Asthma is a disorder that causes the airways of the lungs to swell and narrow, leading to wheezing, shortness of breath, chest tightness, and coughing. Asthma is a chronic lung disease that inflames and narrows the airways.
Causes of Asthma
Your airways are tubes that carry air in and out of your lungs. If you have asthma, the inside walls of your airways become sore and swollen. That makes them very sensitive, and they may react strongly to things that you are allergic to or find irritating. When your airways react, they get narrower and your lungs get less air. Cells in the airways may make more mucus than normal. Mucus is a sticky, thick liquid that can further narrow your airways. This can cause wheezing, coughing, chest tightness and trouble breathing, especially early in the morning or at night.
Symptoms of Asthma
- Cough with or without sputum (phlegm) production
- Pulling in of the skin between the ribs when breathing (intercostals retractions)
- Shortness of breath that gets worse with exercise or activity
- Wheezing, which:
- Comes in episodes with symptom-free periods in between
- May be worse at night or in early morning
- May go away on its own
- Gets better when using drugs that open the airways (bronchodilators)
- Gets worse when breathing in cold air
- Gets worse with exercise
- Gets worse with heartburn (reflux)
- Usually begins suddenly
Emergency symptoms of Asthma:
- Bluish color to the lips and face
- Decreased level of alertness, such as severe drowsiness or confusion, during an asthma attack
- Extreme difficulty breathing
- Rapid pulse
- Severe anxiety due to shortness of breath
Other symptoms that may occur with this disease:
- Abnormal breathing pattern –breathing out takes more than twice as long as breathing in
- Breathing temporarily stops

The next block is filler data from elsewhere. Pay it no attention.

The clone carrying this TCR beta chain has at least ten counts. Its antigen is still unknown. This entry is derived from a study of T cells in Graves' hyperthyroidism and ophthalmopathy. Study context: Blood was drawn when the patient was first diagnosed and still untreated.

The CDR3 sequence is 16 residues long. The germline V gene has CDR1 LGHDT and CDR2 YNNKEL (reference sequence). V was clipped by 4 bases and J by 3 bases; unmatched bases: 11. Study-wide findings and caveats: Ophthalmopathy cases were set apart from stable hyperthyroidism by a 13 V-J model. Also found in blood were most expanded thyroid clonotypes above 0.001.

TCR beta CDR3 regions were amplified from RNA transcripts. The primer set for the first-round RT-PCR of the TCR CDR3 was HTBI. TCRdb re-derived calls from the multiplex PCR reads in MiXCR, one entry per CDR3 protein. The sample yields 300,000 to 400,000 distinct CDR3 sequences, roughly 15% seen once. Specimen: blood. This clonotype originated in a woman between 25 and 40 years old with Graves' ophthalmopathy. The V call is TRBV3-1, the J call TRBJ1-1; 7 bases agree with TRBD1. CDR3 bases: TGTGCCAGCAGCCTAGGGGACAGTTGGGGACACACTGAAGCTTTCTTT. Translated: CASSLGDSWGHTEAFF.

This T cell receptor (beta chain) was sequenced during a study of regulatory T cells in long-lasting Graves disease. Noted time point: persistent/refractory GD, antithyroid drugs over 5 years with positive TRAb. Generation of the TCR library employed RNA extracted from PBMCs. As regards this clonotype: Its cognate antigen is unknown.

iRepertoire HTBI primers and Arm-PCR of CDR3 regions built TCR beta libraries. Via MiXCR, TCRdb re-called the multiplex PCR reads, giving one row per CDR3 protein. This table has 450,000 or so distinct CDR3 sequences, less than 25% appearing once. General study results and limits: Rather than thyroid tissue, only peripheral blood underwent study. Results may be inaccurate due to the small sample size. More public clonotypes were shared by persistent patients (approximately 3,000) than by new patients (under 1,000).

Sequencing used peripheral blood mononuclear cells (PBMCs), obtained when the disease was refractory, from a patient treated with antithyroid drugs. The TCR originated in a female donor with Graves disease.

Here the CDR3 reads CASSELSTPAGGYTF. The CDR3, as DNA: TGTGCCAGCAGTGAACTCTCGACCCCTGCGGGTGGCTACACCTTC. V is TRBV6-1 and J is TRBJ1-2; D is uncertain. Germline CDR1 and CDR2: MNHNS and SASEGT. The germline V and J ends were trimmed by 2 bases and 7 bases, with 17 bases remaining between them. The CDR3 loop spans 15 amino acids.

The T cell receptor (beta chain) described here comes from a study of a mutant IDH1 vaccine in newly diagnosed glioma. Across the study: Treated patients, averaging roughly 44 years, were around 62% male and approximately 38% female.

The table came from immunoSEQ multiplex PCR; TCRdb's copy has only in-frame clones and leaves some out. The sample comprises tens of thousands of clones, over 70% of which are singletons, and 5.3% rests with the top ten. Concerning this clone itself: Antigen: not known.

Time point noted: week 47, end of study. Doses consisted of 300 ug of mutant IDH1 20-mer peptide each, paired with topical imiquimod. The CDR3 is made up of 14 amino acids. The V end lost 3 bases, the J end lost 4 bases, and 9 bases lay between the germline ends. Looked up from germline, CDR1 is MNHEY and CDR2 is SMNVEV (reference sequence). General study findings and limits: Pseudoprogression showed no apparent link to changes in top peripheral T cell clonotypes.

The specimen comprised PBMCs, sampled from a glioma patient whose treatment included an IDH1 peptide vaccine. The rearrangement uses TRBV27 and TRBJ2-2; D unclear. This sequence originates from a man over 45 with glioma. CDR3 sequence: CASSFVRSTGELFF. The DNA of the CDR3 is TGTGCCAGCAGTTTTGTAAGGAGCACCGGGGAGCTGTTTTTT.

- Chest pain
- Tightness in the chest
Triggers of Asthma
Common asthma triggers include:-
- Animals (pet hair or dander)
- Changes in weather (most often cold weather)
- Chemicals in the air or in food
- Respiratory infections, such as the common cold
- Strong emotions (stress)
- Tobacco smoke
Aspirin and other no steroidal anti-inflammatory drugs (NSAIDs) provoke asthma in some patients.
Many people with asthma have a personal or family history of allergies, such as hay fever (allergic rhinitis) or eczema. Others have no history of allergies.
Treatment of Asthma
Two basic kinds of medication are used for treating asthma:-
- Control Drugs to prevent attacks
- Quick Relief Drugs for use during attacks
Control Drugs control your symptoms if you don’t have Mild Asthma. You must take them every day for them to work. Take them even when you feel okay.
The most common control drugs are:
- Inhaled corticosteroids (such as Asmanex, Alvesco, Qvar AeroBid, Flovent, Pulmicort) prevent symptoms by helping to keep your airways from swelling up.
- Long-acting beta-agonist inhalers also help prevent asthma symptoms. Do not take long-acting beta-agonist inhaler drugs alone. These drugs are almost always used together with an inhaled steroid drug. It may be easier to use an inhaler that contains both drugs.
Food helpful for Asthma
People who eat diets higher in Vitamins C and E, beta-carotene, flavonoids, magnesium, selenium, and omega-3 fatty acids have lower rates of Asthma. Many of these substances are antioxidants, which protect cells from damage.
Teens with Poor Nutrition were more likely to have Asthma Symptoms. Those who didn’t get enough fruits and foods with Vitamins C and E and Omega-3 Fatty Acids were the most likely to have poor lung function. A 2007 study showed that children who grew up eating a Mediterranean Diet – high in nuts and fruits like grapes, apples, and tomatoes – were less likely to have asthma-like symptoms.
- New Study Could Change Treatment for Asthma (voanews.com)
- Vitamin D Insufficiency Linked to Severe Asthma Exacerbation (foodconsumer.org)
- New Study Aims To Determine Relation Between Vitamins & Asthma (pittsburgh.cbslocal.com)
- Fast-food diet ‘linked to asthma’ (bbc.co.uk)